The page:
For the past month I've tried to see how much of my digital life I can switch from mainstream providers of cloud services to my own personal self-hosted VPS (Virtual Private Server) appliances without inconveniencing myself . Why? Well, partly out of curiosity and a desire to experiment, but mostly because I've read too many security scare stories recently to fully trust companies not to mess with me by claiming copyright on my own documents, fully safeguard my data and credentials from targeted breeches and resist government attempts to mass survey (what should be) private data.
For those who don't know what a VPS is a virtualised (or 'pretend') server instance that runs on top of a single virtual/physical host. This is a great way of getting more "bang for your buck" when you buy real server hardware as you get several servers out of one piece of server hardware, it makes backup and duplication of those servers very easy and it means for those of us who don't have hundreds of thousands of pounds in our back pocket to buy our own server hardware/firewall boxes that we can rent own 'servers' cheaply from providers like Digital Ocean, Amazon S3 and OVH.
You don't have to live with a tiny amount of space on someone else's server to run your own website/web-based application and you get exactly the same level of control you would with a dedicated server, but it's your responsibility to maintain the system and keep it secure/backed up. In short, it's the "big bazooka" solution to the problem ...and like a big bazooka, if you use it wrong you can blow your own face off!
To put it mildly, I've recently been having serious problems with my existing web host. Not only did they seem to have issues keeping their own infrastructure 'up' but they seemed to be allocating a very paltry level of hardware resources for the money I was spending on it (with the net result that if I had more than a few visitors hitting my personal blog at the same time, either PHP would crash complaining about lack of memory or MySQL would crash).
So, not being particularly satisfied with this I switched to another service and configured a VPS. On this occasion I used a pre-packed image with Ubuntu server as a base, imported all content across, re-setup various plugins and hardened the box against attacks. I suddenly found I was paying a fraction of the price but had a robust solution that wasn't falling over every time it got hit by fairly modest demand.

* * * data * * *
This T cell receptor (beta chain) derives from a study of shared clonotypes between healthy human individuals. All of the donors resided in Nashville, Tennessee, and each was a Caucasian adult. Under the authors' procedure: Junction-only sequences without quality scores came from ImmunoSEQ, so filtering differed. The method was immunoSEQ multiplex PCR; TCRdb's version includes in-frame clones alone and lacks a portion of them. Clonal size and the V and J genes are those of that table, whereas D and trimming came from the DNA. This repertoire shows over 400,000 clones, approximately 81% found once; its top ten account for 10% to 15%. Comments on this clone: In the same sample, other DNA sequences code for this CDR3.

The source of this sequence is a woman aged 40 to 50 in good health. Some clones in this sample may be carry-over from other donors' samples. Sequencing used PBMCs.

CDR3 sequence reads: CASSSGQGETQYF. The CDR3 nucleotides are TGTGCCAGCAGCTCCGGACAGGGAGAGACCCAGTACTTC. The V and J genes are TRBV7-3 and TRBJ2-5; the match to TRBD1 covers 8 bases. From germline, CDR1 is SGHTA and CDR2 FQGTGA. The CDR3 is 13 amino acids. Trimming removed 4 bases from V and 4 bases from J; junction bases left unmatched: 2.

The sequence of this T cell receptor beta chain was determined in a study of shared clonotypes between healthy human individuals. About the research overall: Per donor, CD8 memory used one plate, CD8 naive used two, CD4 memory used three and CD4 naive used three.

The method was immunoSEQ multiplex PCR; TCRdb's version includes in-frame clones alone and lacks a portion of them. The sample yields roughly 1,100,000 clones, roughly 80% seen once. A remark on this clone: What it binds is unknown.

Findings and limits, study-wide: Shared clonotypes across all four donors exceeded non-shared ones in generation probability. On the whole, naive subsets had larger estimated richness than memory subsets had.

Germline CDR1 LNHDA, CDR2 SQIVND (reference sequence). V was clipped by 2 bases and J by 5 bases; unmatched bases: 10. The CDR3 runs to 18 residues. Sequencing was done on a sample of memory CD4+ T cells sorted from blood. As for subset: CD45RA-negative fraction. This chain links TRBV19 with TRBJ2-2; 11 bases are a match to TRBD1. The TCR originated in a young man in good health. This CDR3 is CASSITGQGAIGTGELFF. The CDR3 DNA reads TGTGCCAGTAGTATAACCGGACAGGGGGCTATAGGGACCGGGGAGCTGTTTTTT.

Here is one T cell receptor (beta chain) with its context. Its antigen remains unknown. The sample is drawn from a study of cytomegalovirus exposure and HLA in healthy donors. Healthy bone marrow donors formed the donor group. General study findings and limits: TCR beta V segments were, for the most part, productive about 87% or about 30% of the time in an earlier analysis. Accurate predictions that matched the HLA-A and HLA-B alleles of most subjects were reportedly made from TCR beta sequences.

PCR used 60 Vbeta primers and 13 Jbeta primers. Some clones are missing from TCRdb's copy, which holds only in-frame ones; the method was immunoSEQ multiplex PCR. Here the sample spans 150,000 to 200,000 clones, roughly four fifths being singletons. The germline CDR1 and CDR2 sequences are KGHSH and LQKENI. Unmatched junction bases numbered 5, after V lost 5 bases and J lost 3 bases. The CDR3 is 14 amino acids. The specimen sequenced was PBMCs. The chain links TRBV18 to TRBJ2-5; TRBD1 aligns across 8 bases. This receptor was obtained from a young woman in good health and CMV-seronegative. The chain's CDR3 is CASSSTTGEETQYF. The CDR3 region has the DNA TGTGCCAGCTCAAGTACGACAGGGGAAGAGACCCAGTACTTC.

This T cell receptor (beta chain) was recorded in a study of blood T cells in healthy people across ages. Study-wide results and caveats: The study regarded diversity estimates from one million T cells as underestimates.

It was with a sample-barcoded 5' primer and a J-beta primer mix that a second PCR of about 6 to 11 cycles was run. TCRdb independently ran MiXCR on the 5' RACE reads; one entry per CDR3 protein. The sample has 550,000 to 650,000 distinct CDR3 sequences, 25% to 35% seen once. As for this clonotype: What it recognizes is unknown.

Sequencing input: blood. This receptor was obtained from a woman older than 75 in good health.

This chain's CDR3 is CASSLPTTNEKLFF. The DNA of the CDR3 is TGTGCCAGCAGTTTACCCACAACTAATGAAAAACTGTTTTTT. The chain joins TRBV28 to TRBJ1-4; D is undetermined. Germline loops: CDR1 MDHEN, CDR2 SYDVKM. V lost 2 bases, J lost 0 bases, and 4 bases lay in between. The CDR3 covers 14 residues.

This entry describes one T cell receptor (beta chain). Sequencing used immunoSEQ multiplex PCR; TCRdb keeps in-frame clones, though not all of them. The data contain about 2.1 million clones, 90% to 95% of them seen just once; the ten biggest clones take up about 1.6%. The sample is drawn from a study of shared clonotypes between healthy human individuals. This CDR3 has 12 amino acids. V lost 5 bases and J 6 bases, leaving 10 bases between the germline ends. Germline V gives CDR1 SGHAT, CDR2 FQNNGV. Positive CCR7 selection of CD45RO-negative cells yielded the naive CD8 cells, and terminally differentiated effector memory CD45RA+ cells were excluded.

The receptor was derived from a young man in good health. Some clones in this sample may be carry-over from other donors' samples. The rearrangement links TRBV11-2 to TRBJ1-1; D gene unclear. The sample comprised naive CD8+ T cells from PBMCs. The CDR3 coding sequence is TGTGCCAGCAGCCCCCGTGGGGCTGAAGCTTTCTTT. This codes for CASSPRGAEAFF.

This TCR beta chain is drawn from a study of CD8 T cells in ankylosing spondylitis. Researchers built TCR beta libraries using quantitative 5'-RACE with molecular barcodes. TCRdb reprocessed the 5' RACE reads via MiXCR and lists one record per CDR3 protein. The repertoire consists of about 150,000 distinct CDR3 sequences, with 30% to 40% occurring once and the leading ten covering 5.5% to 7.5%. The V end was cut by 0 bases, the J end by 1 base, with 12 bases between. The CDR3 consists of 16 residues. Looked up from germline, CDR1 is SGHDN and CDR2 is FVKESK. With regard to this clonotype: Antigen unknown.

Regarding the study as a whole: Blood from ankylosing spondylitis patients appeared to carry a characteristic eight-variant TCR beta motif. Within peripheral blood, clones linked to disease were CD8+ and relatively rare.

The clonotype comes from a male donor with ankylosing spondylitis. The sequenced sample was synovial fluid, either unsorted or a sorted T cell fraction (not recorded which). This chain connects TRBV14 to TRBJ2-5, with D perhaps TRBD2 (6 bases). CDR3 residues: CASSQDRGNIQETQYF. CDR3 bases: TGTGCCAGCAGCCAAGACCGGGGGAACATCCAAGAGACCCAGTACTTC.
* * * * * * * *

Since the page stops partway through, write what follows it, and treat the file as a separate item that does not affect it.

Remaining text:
It wasn't perfect though. Ubuntu Server seems to not be the best system for availability as it seems to fall over periodically due to intermittent problems. This makes sense, given Ubuntu normally exists as a desktop GNU/Linux distribution. Debian and CentOS are the GNU/Linux distributions we'd normally choose for server applications as they're focussed on providing stable tools from the ground up instead of providing the 'shiny new features' developers like myself usually want to play with!
I initially put in place two pre-built Ubuntu boxes and relied on DNS to auto-switch between them when they flaked out. I later discovered the reason they were flaking out is I'd only allocated 512MB of RAM and MySQL (the database that drives Wordpress) is very prone to memory leaks. Increasing the RAM to 1GB and periodically restarting the database server completely eliminated the need for failover, and I opted to just keep regular backups & snapshots instead.
So, by this stage I had my website hosted in a fairly reliable VPS solution. But I wasn't satisfied with this - my files were still scattered across a multitude of free file storage services like Dropbox, OneDrive, Google Drive, iCloud, Amazon Cloud Drive and others. While this wasn't costing me any money (and are all very convenient), for the problems I mentioned at the start of my blog post it makes sense to have a go at hosting this kind of service myself.
After doing some research and experimentation with a Raspberry Pi connected to a 1TB external drive the system I found most closely mirrored the same functionality is an aptly-named tool called OwnCloud. This is a tool you simply download, extract, shift to a web-based directory and configure/harden as you like, after which it exposes both a browser-based interface and interacts with a desktop client in much the same way Dropbox and others do.
By default you can make sure all files stored are encrypted on the server side, and the system also seems to host calendars quite well (providing CalDav & WebDav) access. And recent changes in Version 7 give us some really useful features like the ability to share files and preview/make minor edits to documents in the browser. I seem to be having trouble getting it to import contacts, but apparently it's a known bug that's being worked on.